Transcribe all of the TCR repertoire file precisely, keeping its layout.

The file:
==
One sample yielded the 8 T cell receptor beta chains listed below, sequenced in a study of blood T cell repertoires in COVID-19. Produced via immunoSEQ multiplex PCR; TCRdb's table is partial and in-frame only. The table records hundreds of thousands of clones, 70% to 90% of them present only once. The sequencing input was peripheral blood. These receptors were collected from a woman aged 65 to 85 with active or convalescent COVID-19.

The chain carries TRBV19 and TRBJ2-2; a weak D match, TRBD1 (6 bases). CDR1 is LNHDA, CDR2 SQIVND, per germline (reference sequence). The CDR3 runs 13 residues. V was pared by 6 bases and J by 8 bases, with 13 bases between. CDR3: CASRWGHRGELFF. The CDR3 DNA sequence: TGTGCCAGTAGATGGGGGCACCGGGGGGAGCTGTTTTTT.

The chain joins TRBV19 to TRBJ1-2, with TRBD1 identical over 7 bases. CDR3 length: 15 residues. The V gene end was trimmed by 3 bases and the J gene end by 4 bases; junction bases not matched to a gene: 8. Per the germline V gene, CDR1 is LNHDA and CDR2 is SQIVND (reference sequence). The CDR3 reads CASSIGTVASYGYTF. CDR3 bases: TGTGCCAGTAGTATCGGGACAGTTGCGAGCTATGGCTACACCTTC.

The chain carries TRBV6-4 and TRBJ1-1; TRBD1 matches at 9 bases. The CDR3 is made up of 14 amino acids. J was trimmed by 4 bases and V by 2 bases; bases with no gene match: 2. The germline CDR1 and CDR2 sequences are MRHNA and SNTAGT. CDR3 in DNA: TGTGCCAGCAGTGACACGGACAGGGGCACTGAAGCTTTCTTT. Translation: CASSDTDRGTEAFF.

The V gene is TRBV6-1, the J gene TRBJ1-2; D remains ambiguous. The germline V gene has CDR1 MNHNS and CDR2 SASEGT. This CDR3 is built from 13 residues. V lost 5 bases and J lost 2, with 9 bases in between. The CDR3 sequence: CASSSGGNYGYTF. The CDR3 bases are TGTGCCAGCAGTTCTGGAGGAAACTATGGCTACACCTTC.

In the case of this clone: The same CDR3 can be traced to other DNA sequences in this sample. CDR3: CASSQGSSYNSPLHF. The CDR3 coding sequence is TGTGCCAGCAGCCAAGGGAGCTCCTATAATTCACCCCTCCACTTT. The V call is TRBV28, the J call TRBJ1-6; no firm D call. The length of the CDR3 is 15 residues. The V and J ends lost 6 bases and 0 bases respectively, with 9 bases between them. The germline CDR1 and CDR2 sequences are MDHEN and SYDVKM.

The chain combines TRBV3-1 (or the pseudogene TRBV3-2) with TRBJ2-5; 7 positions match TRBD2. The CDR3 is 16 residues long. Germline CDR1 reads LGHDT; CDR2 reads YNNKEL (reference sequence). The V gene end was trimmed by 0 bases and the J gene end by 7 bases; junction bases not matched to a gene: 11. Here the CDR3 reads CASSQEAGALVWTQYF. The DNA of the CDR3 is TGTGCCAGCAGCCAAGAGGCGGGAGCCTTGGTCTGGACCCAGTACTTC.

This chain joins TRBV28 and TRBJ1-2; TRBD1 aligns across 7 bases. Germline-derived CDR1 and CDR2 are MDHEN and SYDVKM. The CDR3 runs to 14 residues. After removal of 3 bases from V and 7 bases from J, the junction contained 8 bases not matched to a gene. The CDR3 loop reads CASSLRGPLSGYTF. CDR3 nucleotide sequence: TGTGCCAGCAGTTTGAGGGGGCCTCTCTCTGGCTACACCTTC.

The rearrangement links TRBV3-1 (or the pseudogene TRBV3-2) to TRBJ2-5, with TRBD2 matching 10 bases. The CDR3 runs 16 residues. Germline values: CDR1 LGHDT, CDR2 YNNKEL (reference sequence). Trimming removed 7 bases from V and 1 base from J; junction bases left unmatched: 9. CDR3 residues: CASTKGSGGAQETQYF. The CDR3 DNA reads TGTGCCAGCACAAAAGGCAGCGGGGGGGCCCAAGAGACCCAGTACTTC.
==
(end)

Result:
One sample yielded the 8 T cell receptor beta chains listed below, sequenced in a study of blood T cell repertoires in COVID-19. Produced via immunoSEQ multiplex PCR; TCRdb's table is partial and in-frame only. The table records hundreds of thousands of clones, 70% to 90% of them present only once. The sequencing input was peripheral blood. These receptors were collected from a woman aged 65 to 85 with active or convalescent COVID-19.

The chain carries TRBV19 and TRBJ2-2; a weak D match, TRBD1 (6 bases). CDR1 is LNHDA, CDR2 SQIVND, per germline (reference sequence). The CDR3 runs 13 residues. V was pared by 6 bases and J by 8 bases, with 13 bases between. CDR3: CASRWGHRGELFF. The CDR3 DNA sequence: TGTGCCAGTAGATGGGGGCACCGGGGGGAGCTGTTTTTT.

The chain joins TRBV19 to TRBJ1-2, with TRBD1 identical over 7 bases. CDR3 length: 15 residues. The V gene end was trimmed by 3 bases and the J gene end by 4 bases; junction bases not matched to a gene: 8. Per the germline V gene, CDR1 is LNHDA and CDR2 is SQIVND (reference sequence). The CDR3 reads CASSIGTVASYGYTF. CDR3 bases: TGTGCCAGTAGTATCGGGACAGTTGCGAGCTATGGCTACACCTTC.

The chain carries TRBV6-4 and TRBJ1-1; TRBD1 matches at 9 bases. The CDR3 is made up of 14 amino acids. J was trimmed by 4 bases and V by 2 bases; bases with no gene match: 2. The germline CDR1 and CDR2 sequences are MRHNA and SNTAGT. CDR3 in DNA: TGTGCCAGCAGTGACACGGACAGGGGCACTGAAGCTTTCTTT. Translation: CASSDTDRGTEAFF.

The V gene is TRBV6-1, the J gene TRBJ1-2; D remains ambiguous. The germline V gene has CDR1 MNHNS and CDR2 SASEGT. This CDR3 is built from 13 residues. V lost 5 bases and J lost 2, with 9 bases in between. The CDR3 sequence: CASSSGGNYGYTF. The CDR3 bases are TGTGCCAGCAGTTCTGGAGGAAACTATGGCTACACCTTC.

In the case of this clone: The same CDR3 can be traced to other DNA sequences in this sample. CDR3: CASSQGSSYNSPLHF. The CDR3 coding sequence is TGTGCCAGCAGCCAAGGGAGCTCCTATAATTCACCCCTCCACTTT. The V call is TRBV28, the J call TRBJ1-6; no firm D call. The length of the CDR3 is 15 residues. The V and J ends lost 6 bases and 0 bases respectively, with 9 bases between them. The germline CDR1 and CDR2 sequences are MDHEN and SYDVKM.

The chain combines TRBV3-1 (or the pseudogene TRBV3-2) with TRBJ2-5; 7 positions match TRBD2. The CDR3 is 16 residues long. Germline CDR1 reads LGHDT; CDR2 reads YNNKEL (reference sequence). The V gene end was trimmed by 0 bases and the J gene end by 7 bases; junction bases not matched to a gene: 11. Here the CDR3 reads CASSQEAGALVWTQYF. The DNA of the CDR3 is TGTGCCAGCAGCCAAGAGGCGGGAGCCTTGGTCTGGACCCAGTACTTC.

This chain joins TRBV28 and TRBJ1-2; TRBD1 aligns across 7 bases. Germline-derived CDR1 and CDR2 are MDHEN and SYDVKM. The CDR3 runs to 14 residues. After removal of 3 bases from V and 7 bases from J, the junction contained 8 bases not matched to a gene. The CDR3 loop reads CASSLRGPLSGYTF. CDR3 nucleotide sequence: TGTGCCAGCAGTTTGAGGGGGCCTCTCTCTGGCTACACCTTC.

The rearrangement links TRBV3-1 (or the pseudogene TRBV3-2) to TRBJ2-5, with TRBD2 matching 10 bases. The CDR3 runs 16 residues. Germline values: CDR1 LGHDT, CDR2 YNNKEL (reference sequence). Trimming removed 7 bases from V and 1 base from J; junction bases left unmatched: 9. CDR3 residues: CASTKGSGGAQETQYF. The CDR3 DNA reads TGTGCCAGCACAAAAGGCAGCGGGGGGGCCCAAGAGACCCAGTACTTC.